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The following page consists of an essay on the gender differences in intelligence 

“Men are (on the whole) more intelligent than women” (Irwing & Lynn, 2005). Critically examine this statement in the context of the available empirical evidence.


For many years, psychologists have attempted to find out who is the smarter sex. The purpose of this report is critically to evaluate Irwing and Lynn’s (2005) statement above using empirical evidence. This is a difficult task because there is no agreed consensus as to what intelligence actually means (Eysenck, 1986; El Asam, 2012a). Generally, psychologists performing psychometric tests calculate and assess differences among subjects with varying intellectual ability, while cognitive psychologists focus their attention on how individuals reason and solve problems (Van Herwegen, 2012).


In the first half of the 20th century, intelligence tests focussed on the Stanford-Binet Intelligence Test (Binet, 1905; Binet & Simon, 1911), ‘g factor’ (Jensen, 1998; Spearman, 1904; Thurstone, 1936), and IQ tests (Stern, 1912) and there are several examples that show that there was no significant difference between the sexes (Terman, 1916; Spearman, 1927). Catell (1963) and Horn & Cattell (1966), who defined ‘fluid and crystallised’ intelligence, also showed no significant difference between the sexes. During the second half of the twentieth century, where, in some cases, these intelligence tests were replaced by Wechsler’s Adult Intelligence Scale (WAIS) (Wechsler, 1955) and Raven’s Progressive Matrices (Raven, 1939), most researchers concluded that there were no significant differences between males and females (Court, 1983; Macintosh, 1996, 1998). It was not until 1990s, that Lynn (see Lynn, 1994, 1998, 1999) suggested that, overall, after the age of 15, boys had a mean score of intelligence which was between 2-5 points higher than girls. He suggested that females develop later than boys and that, from the age of 15 onwards, the male advantage was about 5 IQ points (Lynn & Irwing, 2004). This study was a meta-analysis from 57 studies in the general population using Standard and Advanced Progressive Matrices which tested non-verbal, abstract reasoning. Arguably, this is the best way to test for Spearman’s ‘g’ (Court, 1983; Jensen, 1998) and fluid intelligence (Mackintosh, 1998).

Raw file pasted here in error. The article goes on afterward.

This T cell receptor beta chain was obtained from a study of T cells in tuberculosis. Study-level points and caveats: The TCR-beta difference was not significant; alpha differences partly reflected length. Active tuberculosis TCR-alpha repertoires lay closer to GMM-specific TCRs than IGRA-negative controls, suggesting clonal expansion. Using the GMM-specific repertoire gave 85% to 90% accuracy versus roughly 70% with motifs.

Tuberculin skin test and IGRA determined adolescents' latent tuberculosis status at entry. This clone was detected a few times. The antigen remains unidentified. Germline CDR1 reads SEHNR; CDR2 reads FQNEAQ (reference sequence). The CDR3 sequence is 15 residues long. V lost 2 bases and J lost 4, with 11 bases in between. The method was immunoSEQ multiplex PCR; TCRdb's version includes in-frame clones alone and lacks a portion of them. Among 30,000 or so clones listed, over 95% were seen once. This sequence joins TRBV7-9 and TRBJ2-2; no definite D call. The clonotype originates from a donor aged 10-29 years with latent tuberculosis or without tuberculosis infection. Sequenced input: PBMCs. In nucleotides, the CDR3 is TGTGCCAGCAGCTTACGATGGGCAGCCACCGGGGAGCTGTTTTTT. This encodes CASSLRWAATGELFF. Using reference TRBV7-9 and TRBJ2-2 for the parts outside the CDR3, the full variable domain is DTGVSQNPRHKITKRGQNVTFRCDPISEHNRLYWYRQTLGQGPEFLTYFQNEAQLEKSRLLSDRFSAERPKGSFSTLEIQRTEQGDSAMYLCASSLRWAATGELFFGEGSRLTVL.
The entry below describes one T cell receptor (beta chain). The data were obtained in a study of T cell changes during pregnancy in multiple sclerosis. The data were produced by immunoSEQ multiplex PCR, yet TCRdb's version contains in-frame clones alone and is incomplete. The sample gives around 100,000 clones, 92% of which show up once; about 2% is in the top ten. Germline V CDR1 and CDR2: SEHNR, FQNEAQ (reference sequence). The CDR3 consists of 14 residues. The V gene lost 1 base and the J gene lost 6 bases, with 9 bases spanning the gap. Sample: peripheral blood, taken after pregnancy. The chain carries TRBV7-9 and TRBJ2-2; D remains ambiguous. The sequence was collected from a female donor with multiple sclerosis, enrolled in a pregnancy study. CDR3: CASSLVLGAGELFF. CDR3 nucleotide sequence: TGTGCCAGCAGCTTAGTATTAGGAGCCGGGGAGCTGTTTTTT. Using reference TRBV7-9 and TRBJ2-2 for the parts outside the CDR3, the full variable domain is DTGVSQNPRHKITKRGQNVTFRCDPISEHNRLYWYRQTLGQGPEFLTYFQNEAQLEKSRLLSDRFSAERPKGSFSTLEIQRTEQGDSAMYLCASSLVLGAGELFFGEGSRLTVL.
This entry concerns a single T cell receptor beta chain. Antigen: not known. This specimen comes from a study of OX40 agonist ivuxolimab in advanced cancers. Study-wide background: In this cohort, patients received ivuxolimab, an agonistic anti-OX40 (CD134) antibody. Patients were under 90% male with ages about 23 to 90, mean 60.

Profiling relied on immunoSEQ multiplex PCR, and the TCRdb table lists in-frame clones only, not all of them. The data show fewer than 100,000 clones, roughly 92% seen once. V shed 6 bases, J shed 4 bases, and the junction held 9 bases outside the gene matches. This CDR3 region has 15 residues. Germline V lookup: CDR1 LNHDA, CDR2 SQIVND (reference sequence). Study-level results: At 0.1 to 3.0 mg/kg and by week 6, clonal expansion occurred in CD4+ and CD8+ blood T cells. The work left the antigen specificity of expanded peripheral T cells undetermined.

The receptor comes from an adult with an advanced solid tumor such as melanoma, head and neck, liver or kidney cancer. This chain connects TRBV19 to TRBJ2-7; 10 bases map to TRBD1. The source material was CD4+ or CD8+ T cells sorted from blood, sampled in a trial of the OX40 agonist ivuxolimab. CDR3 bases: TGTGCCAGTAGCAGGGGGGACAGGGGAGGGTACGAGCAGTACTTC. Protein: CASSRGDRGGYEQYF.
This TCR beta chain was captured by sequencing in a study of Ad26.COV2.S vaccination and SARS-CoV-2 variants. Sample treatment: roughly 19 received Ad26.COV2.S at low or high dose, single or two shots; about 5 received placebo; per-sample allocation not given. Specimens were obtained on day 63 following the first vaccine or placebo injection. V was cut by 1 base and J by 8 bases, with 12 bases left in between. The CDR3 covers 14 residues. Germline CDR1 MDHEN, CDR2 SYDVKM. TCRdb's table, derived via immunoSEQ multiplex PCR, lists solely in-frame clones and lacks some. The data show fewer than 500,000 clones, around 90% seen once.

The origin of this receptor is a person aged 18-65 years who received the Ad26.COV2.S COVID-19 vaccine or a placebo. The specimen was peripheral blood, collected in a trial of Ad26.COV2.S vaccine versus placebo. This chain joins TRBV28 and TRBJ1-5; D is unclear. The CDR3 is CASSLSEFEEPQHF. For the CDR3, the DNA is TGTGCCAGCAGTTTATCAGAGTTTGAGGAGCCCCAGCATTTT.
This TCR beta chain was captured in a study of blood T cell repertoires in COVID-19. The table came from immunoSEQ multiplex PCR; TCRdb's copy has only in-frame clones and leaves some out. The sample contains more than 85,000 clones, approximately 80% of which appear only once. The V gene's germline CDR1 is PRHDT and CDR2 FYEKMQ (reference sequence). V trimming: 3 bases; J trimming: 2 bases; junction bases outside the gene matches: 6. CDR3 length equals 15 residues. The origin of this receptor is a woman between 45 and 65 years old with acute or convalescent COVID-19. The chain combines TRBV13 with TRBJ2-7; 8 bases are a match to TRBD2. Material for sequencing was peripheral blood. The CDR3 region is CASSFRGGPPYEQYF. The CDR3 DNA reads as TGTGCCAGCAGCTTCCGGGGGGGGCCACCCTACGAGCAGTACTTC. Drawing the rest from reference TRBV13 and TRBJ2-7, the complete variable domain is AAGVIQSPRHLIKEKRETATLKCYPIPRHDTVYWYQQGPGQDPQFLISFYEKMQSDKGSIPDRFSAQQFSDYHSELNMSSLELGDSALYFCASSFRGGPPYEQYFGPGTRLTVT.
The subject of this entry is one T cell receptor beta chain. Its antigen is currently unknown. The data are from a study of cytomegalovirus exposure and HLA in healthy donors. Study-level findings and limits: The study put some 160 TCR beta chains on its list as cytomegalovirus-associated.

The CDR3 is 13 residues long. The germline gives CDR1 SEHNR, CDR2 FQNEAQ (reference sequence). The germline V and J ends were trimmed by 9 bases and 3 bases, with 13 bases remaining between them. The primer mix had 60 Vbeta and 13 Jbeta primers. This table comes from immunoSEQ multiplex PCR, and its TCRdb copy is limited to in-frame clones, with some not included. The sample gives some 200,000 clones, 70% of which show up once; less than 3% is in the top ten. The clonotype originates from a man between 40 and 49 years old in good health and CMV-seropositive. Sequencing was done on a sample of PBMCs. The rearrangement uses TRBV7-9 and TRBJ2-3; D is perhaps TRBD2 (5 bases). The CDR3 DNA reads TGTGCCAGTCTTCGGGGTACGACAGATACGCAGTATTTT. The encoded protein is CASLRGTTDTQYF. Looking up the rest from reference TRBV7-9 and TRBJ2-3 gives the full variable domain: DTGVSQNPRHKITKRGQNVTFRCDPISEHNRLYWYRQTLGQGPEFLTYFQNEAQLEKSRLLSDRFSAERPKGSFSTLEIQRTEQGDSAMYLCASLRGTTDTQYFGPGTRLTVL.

However, the author feels that this generalization has a number of problems; indeed, some important questions should be asked in order to challenge Irwing and Lynn’s (2005) statement—questions proposed by Al Asam (2012b). For instance, should IQ tests be used by teachers to stream individuals at school? Should employers base their decisions on employment solely on these tests? To answer this latter question, it is important to consider how employers choose potential staff. In many cases, the ‘sifting process’ begins with IQ tests, the evaluation of CVs and covering letters; however, as ‘possibles’ become more ‘probables’, forward-thinking employers might turn to using more evaluative means of choosing the right person., while using expressions such as, ‘He felt right for the company’, or, ‘She seems to fit in well in the team’. In these instances, the employer is evaluating perhaps more important abilities and qualities in a potential employee, such as emotional intelligence (Harris, 1995), creative skills, practical sense, developed intelligence, prior experience, wisdom and social sensitivity.